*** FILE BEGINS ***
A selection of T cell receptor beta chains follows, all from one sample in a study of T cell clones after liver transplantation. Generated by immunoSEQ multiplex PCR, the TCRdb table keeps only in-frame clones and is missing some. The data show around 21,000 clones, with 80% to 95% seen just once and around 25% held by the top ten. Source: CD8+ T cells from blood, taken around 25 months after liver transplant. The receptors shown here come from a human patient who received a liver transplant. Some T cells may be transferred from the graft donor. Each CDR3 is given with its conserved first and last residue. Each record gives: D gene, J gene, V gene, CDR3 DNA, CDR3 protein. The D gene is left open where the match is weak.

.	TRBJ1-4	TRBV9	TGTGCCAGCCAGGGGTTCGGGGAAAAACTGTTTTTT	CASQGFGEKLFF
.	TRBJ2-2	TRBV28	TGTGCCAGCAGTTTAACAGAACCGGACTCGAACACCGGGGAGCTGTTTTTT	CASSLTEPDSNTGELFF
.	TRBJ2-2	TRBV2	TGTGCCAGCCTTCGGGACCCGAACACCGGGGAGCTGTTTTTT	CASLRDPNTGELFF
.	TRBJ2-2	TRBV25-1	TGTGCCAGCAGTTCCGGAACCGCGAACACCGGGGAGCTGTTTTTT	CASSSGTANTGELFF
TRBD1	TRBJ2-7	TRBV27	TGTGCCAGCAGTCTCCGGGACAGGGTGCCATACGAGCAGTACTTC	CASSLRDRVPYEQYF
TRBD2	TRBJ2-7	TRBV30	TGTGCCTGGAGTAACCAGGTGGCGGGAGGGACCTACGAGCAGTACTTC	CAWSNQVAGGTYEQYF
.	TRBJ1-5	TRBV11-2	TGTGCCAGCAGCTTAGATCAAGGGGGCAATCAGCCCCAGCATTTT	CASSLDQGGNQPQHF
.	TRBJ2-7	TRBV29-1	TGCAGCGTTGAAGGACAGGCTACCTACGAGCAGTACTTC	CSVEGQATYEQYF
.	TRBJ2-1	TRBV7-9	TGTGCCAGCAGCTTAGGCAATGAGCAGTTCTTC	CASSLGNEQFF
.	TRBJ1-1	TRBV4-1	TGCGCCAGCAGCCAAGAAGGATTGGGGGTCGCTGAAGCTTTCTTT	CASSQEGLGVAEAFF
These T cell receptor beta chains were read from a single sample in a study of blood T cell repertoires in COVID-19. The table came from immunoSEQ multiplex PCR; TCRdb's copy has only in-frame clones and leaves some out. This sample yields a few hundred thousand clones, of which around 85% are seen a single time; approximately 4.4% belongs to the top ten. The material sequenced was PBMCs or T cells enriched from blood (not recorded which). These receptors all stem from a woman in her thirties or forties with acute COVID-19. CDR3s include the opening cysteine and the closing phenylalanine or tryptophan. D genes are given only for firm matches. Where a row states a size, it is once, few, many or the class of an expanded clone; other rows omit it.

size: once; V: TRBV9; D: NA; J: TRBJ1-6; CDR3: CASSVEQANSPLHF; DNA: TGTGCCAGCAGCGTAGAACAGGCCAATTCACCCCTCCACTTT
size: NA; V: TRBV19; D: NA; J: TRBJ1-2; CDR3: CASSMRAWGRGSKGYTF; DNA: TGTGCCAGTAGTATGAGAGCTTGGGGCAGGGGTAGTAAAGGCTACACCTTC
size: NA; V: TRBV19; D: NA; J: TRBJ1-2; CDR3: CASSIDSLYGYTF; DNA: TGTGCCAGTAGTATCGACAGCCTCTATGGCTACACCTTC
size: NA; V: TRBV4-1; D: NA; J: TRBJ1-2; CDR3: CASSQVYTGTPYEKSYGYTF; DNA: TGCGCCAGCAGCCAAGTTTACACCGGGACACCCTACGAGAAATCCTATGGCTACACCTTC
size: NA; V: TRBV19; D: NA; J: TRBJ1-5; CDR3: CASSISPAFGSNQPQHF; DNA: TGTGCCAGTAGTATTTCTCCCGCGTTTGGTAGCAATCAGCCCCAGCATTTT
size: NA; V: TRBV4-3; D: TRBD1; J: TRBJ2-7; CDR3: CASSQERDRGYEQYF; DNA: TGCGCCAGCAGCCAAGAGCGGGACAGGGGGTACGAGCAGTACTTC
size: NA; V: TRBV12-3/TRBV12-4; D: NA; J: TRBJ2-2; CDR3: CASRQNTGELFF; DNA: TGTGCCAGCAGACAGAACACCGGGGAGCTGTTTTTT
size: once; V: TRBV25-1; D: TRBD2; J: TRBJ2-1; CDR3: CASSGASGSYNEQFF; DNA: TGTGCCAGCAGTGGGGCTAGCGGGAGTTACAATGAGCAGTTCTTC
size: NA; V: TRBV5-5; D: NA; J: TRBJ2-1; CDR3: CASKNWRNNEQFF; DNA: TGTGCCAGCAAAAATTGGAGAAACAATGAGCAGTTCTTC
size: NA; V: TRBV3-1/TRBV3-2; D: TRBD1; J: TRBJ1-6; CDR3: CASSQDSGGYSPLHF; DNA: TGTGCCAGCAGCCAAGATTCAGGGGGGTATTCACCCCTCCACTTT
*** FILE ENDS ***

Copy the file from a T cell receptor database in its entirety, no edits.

A selection of T cell receptor beta chains follows, all from one sample in a study of T cell clones after liver transplantation. Generated by immunoSEQ multiplex PCR, the TCRdb table keeps only in-frame clones and is missing some. The data show around 21,000 clones, with 80% to 95% seen just once and around 25% held by the top ten. Source: CD8+ T cells from blood, taken around 25 months after liver transplant. The receptors shown here come from a human patient who received a liver transplant. Some T cells may be transferred from the graft donor. Each CDR3 is given with its conserved first and last residue. Each record gives: D gene, J gene, V gene, CDR3 DNA, CDR3 protein. The D gene is left open where the match is weak.

.	TRBJ1-4	TRBV9	TGTGCCAGCCAGGGGTTCGGGGAAAAACTGTTTTTT	CASQGFGEKLFF
.	TRBJ2-2	TRBV28	TGTGCCAGCAGTTTAACAGAACCGGACTCGAACACCGGGGAGCTGTTTTTT	CASSLTEPDSNTGELFF
.	TRBJ2-2	TRBV2	TGTGCCAGCCTTCGGGACCCGAACACCGGGGAGCTGTTTTTT	CASLRDPNTGELFF
.	TRBJ2-2	TRBV25-1	TGTGCCAGCAGTTCCGGAACCGCGAACACCGGGGAGCTGTTTTTT	CASSSGTANTGELFF
TRBD1	TRBJ2-7	TRBV27	TGTGCCAGCAGTCTCCGGGACAGGGTGCCATACGAGCAGTACTTC	CASSLRDRVPYEQYF
TRBD2	TRBJ2-7	TRBV30	TGTGCCTGGAGTAACCAGGTGGCGGGAGGGACCTACGAGCAGTACTTC	CAWSNQVAGGTYEQYF
.	TRBJ1-5	TRBV11-2	TGTGCCAGCAGCTTAGATCAAGGGGGCAATCAGCCCCAGCATTTT	CASSLDQGGNQPQHF
.	TRBJ2-7	TRBV29-1	TGCAGCGTTGAAGGACAGGCTACCTACGAGCAGTACTTC	CSVEGQATYEQYF
.	TRBJ2-1	TRBV7-9	TGTGCCAGCAGCTTAGGCAATGAGCAGTTCTTC	CASSLGNEQFF
.	TRBJ1-1	TRBV4-1	TGCGCCAGCAGCCAAGAAGGATTGGGGGTCGCTGAAGCTTTCTTT	CASSQEGLGVAEAFF
These T cell receptor beta chains were read from a single sample in a study of blood T cell repertoires in COVID-19. The table came from immunoSEQ multiplex PCR; TCRdb's copy has only in-frame clones and leaves some out. This sample yields a few hundred thousand clones, of which around 85% are seen a single time; approximately 4.4% belongs to the top ten. The material sequenced was PBMCs or T cells enriched from blood (not recorded which). These receptors all stem from a woman in her thirties or forties with acute COVID-19. CDR3s include the opening cysteine and the closing phenylalanine or tryptophan. D genes are given only for firm matches. Where a row states a size, it is once, few, many or the class of an expanded clone; other rows omit it.

size: once; V: TRBV9; D: NA; J: TRBJ1-6; CDR3: CASSVEQANSPLHF; DNA: TGTGCCAGCAGCGTAGAACAGGCCAATTCACCCCTCCACTTT
size: NA; V: TRBV19; D: NA; J: TRBJ1-2; CDR3: CASSMRAWGRGSKGYTF; DNA: TGTGCCAGTAGTATGAGAGCTTGGGGCAGGGGTAGTAAAGGCTACACCTTC
size: NA; V: TRBV19; D: NA; J: TRBJ1-2; CDR3: CASSIDSLYGYTF; DNA: TGTGCCAGTAGTATCGACAGCCTCTATGGCTACACCTTC
size: NA; V: TRBV4-1; D: NA; J: TRBJ1-2; CDR3: CASSQVYTGTPYEKSYGYTF; DNA: TGCGCCAGCAGCCAAGTTTACACCGGGACACCCTACGAGAAATCCTATGGCTACACCTTC
size: NA; V: TRBV19; D: NA; J: TRBJ1-5; CDR3: CASSISPAFGSNQPQHF; DNA: TGTGCCAGTAGTATTTCTCCCGCGTTTGGTAGCAATCAGCCCCAGCATTTT
size: NA; V: TRBV4-3; D: TRBD1; J: TRBJ2-7; CDR3: CASSQERDRGYEQYF; DNA: TGCGCCAGCAGCCAAGAGCGGGACAGGGGGTACGAGCAGTACTTC
size: NA; V: TRBV12-3/TRBV12-4; D: NA; J: TRBJ2-2; CDR3: CASRQNTGELFF; DNA: TGTGCCAGCAGACAGAACACCGGGGAGCTGTTTTTT
size: once; V: TRBV25-1; D: TRBD2; J: TRBJ2-1; CDR3: CASSGASGSYNEQFF; DNA: TGTGCCAGCAGTGGGGCTAGCGGGAGTTACAATGAGCAGTTCTTC
size: NA; V: TRBV5-5; D: NA; J: TRBJ2-1; CDR3: CASKNWRNNEQFF; DNA: TGTGCCAGCAAAAATTGGAGAAACAATGAGCAGTTCTTC
size: NA; V: TRBV3-1/TRBV3-2; D: TRBD1; J: TRBJ1-6; CDR3: CASSQDSGGYSPLHF; DNA: TGTGCCAGCAGCCAAGATTCAGGGGGGTATTCACCCCTCCACTTT